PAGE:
Me and my wife managed to throw as much stuff as we could into garbage bags or whatever we could find. We got both of our cars loaded down pretty well and we're not taking any chances.

HOWELL: Sean Dennis, live on the phone with us and on the road, one of the thousands of people escaping this area, again, as we continue to follow this breaking news story at the Oroville Dam in California.

Sean thanks for being with us. We'll stay in touch with you as well.

Another story we're following, the U.S. President's immigration policies and plans for a border wall, sparking huge protests in Mexico. Take a look at this, demonstrators jamming the streets in cities across that country on Sunday. One of the largest protests in (inaudible) in Mexico City, an estimated 20,000 people marched there.

CHURCH: Now many wore shirts saying "No wall, No Immigrant Raids, no aggression to Mexico". And CNN's Leyla Santiago reports.


LEYLA SANTIAGO, CNN CORRESPONDENT: We saw people here from thousands of people here from all walks of life, all political parties, parents with their children, students, activists, political leaders. I mean, this was quite a wide range of people, of thousands of people who came out to protest President Trump.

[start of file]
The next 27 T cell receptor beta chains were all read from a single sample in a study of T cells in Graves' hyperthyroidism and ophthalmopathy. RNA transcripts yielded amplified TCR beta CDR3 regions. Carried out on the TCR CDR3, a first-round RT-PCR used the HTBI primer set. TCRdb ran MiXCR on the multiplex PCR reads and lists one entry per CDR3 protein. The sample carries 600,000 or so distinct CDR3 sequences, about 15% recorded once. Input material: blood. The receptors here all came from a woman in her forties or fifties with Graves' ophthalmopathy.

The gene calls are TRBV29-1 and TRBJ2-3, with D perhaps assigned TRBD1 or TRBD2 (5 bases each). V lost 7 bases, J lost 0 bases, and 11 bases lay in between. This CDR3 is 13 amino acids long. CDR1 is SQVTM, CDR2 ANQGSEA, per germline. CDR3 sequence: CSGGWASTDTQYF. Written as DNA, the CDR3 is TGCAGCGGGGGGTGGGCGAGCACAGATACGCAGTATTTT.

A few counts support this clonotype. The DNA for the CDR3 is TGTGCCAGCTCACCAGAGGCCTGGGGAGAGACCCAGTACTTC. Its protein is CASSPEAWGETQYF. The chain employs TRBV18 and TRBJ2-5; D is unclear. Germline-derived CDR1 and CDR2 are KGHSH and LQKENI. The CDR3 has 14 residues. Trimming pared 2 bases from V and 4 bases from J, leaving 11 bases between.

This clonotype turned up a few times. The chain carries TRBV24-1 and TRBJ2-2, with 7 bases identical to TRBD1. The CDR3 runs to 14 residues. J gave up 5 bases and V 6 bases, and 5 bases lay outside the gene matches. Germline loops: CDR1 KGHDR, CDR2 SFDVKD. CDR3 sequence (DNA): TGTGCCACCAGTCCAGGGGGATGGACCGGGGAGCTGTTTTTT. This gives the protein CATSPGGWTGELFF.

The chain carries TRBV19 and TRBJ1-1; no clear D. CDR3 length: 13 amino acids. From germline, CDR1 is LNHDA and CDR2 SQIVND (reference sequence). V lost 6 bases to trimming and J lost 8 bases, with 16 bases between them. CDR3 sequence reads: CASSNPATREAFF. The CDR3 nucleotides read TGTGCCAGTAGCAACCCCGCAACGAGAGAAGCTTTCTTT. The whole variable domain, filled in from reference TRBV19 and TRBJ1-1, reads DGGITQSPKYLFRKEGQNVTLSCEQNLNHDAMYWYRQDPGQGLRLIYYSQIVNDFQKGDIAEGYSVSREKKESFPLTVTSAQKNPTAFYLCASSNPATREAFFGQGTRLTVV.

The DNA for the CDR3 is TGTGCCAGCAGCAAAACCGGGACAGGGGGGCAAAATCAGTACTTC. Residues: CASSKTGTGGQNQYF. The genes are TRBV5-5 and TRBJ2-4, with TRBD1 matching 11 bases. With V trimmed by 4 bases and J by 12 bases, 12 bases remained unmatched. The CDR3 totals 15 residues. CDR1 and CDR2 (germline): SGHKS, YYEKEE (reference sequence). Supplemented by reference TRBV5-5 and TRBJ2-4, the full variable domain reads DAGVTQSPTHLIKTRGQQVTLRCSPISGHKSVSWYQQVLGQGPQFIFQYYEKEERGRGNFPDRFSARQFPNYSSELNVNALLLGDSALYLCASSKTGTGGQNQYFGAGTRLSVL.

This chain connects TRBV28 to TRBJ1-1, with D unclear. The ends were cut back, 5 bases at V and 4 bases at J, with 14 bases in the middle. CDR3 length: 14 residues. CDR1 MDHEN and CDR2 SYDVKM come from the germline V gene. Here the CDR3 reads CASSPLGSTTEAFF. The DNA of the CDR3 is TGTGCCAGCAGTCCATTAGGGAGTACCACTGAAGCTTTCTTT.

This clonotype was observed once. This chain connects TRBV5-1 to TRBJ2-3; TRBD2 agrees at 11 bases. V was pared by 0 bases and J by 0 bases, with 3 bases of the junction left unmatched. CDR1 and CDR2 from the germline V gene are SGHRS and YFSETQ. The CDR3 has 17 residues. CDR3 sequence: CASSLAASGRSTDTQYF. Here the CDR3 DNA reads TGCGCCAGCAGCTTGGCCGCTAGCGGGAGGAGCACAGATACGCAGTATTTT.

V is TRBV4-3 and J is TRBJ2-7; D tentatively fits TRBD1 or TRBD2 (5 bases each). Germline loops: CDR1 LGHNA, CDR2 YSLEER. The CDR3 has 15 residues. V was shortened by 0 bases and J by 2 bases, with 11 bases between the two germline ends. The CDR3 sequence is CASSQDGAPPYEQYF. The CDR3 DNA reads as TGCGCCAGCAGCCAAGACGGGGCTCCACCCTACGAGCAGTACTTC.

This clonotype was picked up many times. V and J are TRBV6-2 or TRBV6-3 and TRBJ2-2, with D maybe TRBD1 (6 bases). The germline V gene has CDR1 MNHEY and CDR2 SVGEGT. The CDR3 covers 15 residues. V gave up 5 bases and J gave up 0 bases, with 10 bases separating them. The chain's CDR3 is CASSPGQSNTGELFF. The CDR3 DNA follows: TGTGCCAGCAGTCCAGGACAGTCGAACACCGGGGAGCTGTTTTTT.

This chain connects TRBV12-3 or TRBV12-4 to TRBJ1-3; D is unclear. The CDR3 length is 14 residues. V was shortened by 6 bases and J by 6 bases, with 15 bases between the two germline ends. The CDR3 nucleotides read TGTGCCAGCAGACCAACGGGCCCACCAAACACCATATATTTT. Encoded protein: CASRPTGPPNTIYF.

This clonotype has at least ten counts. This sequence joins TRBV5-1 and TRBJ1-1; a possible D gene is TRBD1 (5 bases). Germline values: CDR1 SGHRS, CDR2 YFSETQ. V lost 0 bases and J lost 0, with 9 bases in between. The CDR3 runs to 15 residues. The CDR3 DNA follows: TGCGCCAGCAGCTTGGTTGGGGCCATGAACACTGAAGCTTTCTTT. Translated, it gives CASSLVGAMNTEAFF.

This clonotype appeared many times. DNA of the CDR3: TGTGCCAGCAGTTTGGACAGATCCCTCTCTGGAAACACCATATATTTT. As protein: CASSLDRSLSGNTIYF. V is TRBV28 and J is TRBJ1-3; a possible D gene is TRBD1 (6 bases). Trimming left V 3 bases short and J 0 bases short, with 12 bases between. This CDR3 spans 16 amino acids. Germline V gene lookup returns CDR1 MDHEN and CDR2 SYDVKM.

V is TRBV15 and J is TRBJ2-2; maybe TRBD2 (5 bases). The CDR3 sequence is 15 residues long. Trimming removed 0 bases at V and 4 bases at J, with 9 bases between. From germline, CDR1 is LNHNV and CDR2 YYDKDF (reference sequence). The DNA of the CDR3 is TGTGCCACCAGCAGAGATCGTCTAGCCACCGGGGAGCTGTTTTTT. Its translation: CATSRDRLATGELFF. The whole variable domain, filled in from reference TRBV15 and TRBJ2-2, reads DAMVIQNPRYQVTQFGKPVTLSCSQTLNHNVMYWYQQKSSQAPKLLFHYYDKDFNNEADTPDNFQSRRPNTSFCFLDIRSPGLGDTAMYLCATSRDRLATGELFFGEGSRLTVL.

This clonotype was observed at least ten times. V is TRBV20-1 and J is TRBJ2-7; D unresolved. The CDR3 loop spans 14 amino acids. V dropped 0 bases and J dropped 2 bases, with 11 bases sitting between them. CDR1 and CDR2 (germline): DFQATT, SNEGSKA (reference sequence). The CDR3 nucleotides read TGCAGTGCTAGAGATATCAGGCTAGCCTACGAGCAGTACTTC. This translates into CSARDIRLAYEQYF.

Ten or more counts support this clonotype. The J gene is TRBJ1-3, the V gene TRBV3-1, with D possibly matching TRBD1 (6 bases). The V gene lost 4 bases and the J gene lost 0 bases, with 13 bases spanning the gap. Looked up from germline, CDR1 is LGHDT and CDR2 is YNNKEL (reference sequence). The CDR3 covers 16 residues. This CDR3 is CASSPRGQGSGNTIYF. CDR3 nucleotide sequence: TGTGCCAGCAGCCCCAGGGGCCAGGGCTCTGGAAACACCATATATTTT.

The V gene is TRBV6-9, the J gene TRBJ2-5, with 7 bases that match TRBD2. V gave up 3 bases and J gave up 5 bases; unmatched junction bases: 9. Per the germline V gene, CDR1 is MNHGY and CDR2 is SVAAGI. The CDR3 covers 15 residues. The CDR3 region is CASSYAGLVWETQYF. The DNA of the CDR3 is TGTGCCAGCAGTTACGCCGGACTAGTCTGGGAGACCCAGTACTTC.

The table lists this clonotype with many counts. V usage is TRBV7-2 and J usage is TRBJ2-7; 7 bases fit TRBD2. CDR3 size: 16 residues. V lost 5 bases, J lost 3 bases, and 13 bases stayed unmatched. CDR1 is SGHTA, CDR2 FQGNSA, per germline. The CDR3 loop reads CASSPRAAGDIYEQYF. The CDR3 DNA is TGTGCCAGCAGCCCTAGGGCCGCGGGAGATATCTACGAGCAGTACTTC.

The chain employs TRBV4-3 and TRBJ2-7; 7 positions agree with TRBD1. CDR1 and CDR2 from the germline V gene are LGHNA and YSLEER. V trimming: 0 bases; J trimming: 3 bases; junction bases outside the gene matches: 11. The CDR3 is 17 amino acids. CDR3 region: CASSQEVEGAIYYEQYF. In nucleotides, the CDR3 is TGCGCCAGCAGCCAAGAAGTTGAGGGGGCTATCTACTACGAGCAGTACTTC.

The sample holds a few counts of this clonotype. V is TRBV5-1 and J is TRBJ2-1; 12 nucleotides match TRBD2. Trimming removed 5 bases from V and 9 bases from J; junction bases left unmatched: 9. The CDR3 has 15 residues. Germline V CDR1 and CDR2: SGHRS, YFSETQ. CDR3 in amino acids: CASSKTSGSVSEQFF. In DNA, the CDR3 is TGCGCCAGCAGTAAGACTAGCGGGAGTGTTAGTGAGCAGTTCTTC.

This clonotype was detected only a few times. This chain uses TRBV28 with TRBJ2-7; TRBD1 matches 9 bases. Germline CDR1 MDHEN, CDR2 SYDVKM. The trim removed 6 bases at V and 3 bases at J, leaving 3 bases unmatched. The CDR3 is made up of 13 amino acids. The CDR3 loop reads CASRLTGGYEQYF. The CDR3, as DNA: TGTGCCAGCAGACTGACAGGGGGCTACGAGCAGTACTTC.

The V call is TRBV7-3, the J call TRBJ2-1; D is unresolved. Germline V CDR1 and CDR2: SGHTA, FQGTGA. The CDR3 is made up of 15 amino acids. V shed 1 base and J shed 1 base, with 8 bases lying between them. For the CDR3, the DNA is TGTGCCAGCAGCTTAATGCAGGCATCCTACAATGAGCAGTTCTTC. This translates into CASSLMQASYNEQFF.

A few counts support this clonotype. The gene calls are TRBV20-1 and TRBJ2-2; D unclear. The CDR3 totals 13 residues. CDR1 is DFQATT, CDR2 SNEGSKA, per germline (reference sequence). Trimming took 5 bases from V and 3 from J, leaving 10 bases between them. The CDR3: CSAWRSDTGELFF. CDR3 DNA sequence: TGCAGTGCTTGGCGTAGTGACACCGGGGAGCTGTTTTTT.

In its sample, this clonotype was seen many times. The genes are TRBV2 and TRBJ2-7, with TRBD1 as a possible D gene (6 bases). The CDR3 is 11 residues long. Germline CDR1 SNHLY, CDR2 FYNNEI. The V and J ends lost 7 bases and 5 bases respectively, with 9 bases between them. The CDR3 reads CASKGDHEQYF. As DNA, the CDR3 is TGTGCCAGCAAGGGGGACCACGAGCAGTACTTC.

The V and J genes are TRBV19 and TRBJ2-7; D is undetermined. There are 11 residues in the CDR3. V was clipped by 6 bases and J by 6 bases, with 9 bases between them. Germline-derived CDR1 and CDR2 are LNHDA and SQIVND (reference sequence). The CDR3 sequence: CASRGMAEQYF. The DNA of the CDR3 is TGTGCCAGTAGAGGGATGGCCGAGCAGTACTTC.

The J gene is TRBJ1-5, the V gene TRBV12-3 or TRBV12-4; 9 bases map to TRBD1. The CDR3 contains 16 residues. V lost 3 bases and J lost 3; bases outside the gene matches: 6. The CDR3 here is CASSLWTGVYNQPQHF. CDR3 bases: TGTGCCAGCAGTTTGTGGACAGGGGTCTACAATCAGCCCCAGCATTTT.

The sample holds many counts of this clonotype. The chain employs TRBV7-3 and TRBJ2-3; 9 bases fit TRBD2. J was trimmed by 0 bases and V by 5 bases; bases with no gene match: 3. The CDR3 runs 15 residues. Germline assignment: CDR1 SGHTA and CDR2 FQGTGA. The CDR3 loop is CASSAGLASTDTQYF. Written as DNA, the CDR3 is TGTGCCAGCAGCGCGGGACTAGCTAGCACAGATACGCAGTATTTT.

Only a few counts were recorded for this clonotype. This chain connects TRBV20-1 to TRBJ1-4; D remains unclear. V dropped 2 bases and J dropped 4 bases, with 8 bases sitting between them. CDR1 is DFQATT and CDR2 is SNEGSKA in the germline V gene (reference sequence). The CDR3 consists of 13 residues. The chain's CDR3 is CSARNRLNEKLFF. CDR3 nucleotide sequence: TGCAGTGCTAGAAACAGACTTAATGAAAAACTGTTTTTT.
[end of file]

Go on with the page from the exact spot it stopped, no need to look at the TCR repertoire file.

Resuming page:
We heard things like "Fuera Trump", so that mean "Out Trump", "Bridges, not walls", a variety of messages to send not necessarily directly to the U.S. and its people, but to the White House and its president.

[02:35:04] I had a chance to speak to a Mexican Senator who has been very vocal, has really kind of critical actually of the Mexican government and what he has done in this new relationship with the United States. I want you to hear what he had to say.

ARMADO RIOS PITER, MEXICAN SENATOR: Well, it's an important call for unification of different ways of thinking how we must work against Donald Trump. And I think it's very good on the society from different kinds of people, different -- they just are here in Reforma, in the heart of Mexico of the city of Mexico, making this kind of cause (ph).

SANTIAGO: And we also saw U.S. citizens out here protesting, marching along with Mexicans in unity just to show support. We've talked to two women from Los Angeles who said they prefer to be on this side of the wall for this protest and to really show support for the people of Mexico. But something that organizers made very clear was that this was about President Trump, not the people of the United States and they do not want to, in any way, develop any anti-American sentiment.